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Carry on the tradition of local stewardship


he natural beauty and resources of North Kitsap have sustained the physical and spiritual needs of people here for millennia. Today, the area’s First Peoples — the S’Klallam, Skokomish, and Suquamish — and the descendants of those who came later are still nurtured by the beauty and bounty of land and sea. You can learn more about our natural environment and your role as a caretaker at the following venues.

A couple and their dog walk into Fish Park in Poulsbo, Feb. 5. Fish Park consists of 40 acres on Dogfish Creek and the Liberty Bay estuary. The park features an arboretum, bird and wildlife viewing, boardwalk, nature hiking trails, interpretive signage, pedestrian bridges, sitting areas, winding paths.

FISH PARK 228 NW Lindvig Way (between Viking Avenue and Bond Road), Poulsbo. 360394-9772. Features: 40 acres on Dogfish Creek and the Liberty Bay estuary, with entrances on Bond Road and on Viking Avenue. Features: Arboretum, bird and wildlife viewing, boardwalk, nature hiking trails, interpretive signage, pedestrian bridges, sitting areas, winding paths. Online: www.cityofpoulsbo.com/ parks/parks/fish_park.htm. GROVERS CREEK SALMON HATCHERY 23175 Indianola Road NE, Poulsbo. 360-598-3142. The hatchery is owned and operated by the Suquamish Tribe. Watch salmon make their way up the creek and the fish ladder into the holding ponds. Biologist Paul Dorn manages the Grover Creek Fish Hatchery and conducts salmon tours. Call to see when the salmon are there. Hours: 8 a.m. to dusk. Online: www.facebook.com/pages/ Grovers-Creek-Salmon-Hatchery /122992021092682 POULSBO MARINE SCIENCE CENTER 18743 Front St. NE, Poulsbo, 360-5984460. The Marine Science Center offers an up-close introduction to the local marine ecosystem, with a touch tank, exhibits

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Sophie Bonomi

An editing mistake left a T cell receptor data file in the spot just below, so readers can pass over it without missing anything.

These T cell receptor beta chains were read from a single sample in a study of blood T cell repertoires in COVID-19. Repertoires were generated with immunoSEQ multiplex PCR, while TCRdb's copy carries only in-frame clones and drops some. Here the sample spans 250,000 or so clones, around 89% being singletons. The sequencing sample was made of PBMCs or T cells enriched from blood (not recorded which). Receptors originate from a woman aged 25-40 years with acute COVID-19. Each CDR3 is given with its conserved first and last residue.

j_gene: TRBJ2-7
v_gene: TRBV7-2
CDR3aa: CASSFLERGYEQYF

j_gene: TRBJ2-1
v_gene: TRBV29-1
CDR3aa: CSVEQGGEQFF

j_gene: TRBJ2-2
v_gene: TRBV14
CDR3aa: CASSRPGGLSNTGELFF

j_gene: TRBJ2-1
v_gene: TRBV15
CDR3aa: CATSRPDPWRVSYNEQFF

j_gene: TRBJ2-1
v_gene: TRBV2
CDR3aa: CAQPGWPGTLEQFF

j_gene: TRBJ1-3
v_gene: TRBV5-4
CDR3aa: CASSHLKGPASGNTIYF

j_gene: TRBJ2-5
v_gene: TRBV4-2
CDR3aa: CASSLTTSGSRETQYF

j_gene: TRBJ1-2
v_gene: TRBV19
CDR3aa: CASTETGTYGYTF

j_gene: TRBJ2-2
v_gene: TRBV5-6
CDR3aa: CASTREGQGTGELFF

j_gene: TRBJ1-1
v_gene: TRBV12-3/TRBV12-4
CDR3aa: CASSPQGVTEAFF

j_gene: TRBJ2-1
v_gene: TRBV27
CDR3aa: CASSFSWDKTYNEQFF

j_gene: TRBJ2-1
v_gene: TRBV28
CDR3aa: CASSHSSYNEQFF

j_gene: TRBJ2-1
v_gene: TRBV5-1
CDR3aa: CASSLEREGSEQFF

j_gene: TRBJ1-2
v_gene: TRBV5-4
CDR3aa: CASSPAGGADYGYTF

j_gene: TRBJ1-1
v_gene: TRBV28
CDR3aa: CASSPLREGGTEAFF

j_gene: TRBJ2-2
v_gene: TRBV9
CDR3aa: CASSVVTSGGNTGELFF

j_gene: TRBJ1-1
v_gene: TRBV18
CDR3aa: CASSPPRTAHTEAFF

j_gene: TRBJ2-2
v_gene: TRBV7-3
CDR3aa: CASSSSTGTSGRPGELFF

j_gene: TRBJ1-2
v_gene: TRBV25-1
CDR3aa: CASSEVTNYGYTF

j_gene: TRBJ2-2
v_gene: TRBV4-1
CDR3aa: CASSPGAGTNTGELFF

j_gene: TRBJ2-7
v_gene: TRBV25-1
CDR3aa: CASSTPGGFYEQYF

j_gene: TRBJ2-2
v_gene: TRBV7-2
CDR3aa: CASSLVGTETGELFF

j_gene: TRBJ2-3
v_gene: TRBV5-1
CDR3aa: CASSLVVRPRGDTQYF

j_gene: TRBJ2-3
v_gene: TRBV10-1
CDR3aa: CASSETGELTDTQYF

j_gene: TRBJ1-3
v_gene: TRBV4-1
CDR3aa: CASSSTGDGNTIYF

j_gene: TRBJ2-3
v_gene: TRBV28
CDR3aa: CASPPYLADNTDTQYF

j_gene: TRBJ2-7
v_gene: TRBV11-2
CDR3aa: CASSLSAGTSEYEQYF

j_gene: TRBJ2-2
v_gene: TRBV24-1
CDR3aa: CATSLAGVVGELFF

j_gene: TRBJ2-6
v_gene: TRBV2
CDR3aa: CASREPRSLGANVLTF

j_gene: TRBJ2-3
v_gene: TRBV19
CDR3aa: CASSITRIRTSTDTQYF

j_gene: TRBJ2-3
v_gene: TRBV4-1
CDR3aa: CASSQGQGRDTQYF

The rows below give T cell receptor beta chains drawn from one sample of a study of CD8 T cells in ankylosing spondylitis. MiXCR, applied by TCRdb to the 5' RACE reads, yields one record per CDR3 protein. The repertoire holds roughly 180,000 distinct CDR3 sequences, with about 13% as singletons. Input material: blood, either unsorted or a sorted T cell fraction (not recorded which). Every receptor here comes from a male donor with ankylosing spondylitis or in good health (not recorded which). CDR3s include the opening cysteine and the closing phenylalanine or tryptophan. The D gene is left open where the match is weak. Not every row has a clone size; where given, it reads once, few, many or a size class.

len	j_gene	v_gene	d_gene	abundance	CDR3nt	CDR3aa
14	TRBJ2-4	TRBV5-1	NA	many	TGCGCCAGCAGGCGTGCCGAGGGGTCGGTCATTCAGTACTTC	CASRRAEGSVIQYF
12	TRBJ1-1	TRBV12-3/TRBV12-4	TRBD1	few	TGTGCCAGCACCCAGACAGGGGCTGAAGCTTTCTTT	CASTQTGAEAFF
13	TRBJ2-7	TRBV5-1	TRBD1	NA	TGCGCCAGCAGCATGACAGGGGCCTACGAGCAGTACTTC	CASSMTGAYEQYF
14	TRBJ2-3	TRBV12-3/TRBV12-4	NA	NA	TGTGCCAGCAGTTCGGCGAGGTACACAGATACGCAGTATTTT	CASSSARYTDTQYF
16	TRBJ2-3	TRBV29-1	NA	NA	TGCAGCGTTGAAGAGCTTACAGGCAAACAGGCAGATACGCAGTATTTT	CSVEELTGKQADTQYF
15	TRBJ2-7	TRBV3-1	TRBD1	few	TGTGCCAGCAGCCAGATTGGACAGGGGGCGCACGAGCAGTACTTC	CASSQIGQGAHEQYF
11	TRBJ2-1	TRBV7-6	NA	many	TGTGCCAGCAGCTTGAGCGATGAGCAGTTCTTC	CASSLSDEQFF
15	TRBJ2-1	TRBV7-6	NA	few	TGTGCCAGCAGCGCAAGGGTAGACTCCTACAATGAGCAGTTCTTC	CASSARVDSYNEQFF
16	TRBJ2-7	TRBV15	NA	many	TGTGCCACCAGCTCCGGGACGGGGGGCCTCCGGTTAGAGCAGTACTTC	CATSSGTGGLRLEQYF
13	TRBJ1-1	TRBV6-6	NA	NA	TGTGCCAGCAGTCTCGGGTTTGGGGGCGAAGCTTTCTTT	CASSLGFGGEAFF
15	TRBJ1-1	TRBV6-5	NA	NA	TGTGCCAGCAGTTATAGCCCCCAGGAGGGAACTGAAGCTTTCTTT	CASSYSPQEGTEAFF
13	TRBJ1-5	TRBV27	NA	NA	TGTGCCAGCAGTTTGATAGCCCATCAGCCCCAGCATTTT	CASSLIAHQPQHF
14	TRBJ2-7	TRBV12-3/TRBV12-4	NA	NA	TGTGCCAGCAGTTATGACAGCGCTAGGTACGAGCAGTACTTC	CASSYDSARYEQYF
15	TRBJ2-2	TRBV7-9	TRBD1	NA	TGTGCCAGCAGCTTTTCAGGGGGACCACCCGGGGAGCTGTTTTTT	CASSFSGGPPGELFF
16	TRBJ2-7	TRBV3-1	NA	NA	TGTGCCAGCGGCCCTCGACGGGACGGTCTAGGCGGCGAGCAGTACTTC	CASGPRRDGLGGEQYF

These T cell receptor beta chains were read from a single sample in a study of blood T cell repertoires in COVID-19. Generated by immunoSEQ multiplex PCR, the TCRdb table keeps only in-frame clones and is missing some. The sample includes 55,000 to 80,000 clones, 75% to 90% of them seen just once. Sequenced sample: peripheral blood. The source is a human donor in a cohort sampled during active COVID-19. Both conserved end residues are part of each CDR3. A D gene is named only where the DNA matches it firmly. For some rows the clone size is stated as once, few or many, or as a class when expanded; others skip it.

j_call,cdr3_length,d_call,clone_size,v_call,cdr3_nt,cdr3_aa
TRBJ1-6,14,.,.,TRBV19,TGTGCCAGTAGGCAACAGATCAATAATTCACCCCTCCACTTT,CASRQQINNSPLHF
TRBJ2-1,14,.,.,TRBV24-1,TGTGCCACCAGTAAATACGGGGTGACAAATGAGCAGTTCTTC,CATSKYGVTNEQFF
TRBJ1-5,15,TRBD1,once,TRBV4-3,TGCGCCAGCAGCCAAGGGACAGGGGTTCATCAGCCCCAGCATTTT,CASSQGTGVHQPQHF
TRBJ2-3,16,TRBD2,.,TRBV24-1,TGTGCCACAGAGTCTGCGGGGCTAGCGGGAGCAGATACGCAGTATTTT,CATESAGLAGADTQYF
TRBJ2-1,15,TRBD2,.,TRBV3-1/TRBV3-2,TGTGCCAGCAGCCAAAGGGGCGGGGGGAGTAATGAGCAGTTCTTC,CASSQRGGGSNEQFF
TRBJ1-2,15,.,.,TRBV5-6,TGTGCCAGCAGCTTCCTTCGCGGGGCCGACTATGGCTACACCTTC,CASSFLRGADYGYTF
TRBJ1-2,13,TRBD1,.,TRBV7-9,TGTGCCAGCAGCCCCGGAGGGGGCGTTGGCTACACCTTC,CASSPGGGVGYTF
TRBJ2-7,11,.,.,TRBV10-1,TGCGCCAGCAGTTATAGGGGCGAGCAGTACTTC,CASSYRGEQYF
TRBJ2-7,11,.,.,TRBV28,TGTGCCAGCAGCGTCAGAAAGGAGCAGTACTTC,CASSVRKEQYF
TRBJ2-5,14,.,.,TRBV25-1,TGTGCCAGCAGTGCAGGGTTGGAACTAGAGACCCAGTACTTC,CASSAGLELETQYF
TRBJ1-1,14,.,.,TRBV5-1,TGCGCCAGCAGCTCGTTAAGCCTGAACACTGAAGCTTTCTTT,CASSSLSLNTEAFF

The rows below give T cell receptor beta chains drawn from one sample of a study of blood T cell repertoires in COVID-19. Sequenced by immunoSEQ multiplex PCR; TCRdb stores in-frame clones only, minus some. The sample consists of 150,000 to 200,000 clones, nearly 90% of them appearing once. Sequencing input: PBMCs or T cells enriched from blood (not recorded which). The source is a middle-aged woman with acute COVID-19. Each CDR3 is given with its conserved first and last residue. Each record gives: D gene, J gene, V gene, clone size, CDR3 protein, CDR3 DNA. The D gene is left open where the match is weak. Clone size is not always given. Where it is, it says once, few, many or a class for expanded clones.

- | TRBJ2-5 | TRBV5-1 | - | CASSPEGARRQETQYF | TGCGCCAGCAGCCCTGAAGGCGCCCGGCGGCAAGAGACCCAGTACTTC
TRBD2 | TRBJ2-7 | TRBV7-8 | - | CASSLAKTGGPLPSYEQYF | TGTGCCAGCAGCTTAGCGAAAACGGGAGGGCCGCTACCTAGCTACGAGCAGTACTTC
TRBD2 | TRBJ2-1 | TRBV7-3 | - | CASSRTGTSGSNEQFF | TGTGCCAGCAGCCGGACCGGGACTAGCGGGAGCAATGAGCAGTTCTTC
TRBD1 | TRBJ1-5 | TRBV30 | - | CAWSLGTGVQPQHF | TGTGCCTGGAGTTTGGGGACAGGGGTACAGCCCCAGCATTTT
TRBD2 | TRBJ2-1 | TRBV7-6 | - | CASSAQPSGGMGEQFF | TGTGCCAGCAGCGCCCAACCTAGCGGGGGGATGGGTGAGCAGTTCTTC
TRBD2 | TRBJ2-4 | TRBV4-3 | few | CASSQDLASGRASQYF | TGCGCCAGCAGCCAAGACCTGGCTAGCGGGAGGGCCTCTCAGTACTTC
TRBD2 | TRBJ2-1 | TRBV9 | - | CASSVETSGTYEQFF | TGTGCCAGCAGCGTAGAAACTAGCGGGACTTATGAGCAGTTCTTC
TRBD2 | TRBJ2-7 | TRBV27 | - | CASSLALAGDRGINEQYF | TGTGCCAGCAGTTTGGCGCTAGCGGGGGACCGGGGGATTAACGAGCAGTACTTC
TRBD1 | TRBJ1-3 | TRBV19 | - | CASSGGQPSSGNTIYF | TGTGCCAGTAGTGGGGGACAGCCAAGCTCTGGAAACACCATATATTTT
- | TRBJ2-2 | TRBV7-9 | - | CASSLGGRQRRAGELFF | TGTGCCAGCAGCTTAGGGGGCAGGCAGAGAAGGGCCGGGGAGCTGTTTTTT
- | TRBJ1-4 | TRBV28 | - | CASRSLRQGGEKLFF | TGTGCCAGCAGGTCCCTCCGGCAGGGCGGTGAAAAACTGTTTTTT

of more than 100 species of marine animals and plants, and an aquarium (the resident octopus is a popular attraction). Presentations in 2016 include “Marvelous Mollusks,” March 19; and “Terrific Tools,” April 23. Hours: 11 a.m. to 4 p.m. Thursday through Sunday. Admission is free. Online: www.poulsbomsc.org. STILLWATERS ENVIRONMENTAL CENTER 26059 Barber Cut Off Road, Kingston,

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360-297-1226. Stillwaters’ wetlands are part of a larger system that includes forest, freshwater and emergent salt marsh communities. The center has trails that lead to a viewing platform on the salt marsh and estuary off Puget Sound, and ponds full of sealife. Stillwaters presents numerous classes and events all year. Online: www.stillwatersenvironmental center.org.

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Local sites are an adventure in knowledge T

he S’Klallam and Suquamish peoples who have lived here for millennia. The Scandinavians who immigrated here beginning in the mid1800s. The logging and fishing industries that built and fed the Northwest. The U.S. Navy that bolsters our defense and our economy. What shaped North Kitsap in the past continues to influence it today. Learn more about North Kitsap’s past, present and future at these venues.

The Suquamish Museum’s Washington’s secondoldest Native American museum. It tells the story of the Suquamish, the people of “the place of clear salt water.”

LATE 1800s/EARLY 1900s PORT GAMBLE HISTORIC MUSEUM 1 Northeast View Drive, Port Gamble, 360297-8074. Located on the lower floor of the Port Gamble General Store. Exhibits include rooms with period furnishings and items

Herald file photo

depicting life and work in this former New England-style mill town, which was established in 1853 and is now a National His-

POULSBO HISTORICAL MUSEUM Poulsbo City Hall second floor, 200 NE Moe St., Poulsbo, 360-440-7354. Learn about late 1800s/early 1900s life in this former fishing village. Hours: 10 a.m. to 4 p.m. Wednesdays through Saturdays. The museum’s Martinson Cabin at Viking Avenue and Lindvig Way is restored and furnished in period items, depicting life in a settlement cabin of the 1800s. Hours: 10 a.m. to 4 p.m. Saturdays. Admission free at both museums. Online: www.poulsbohistory.org.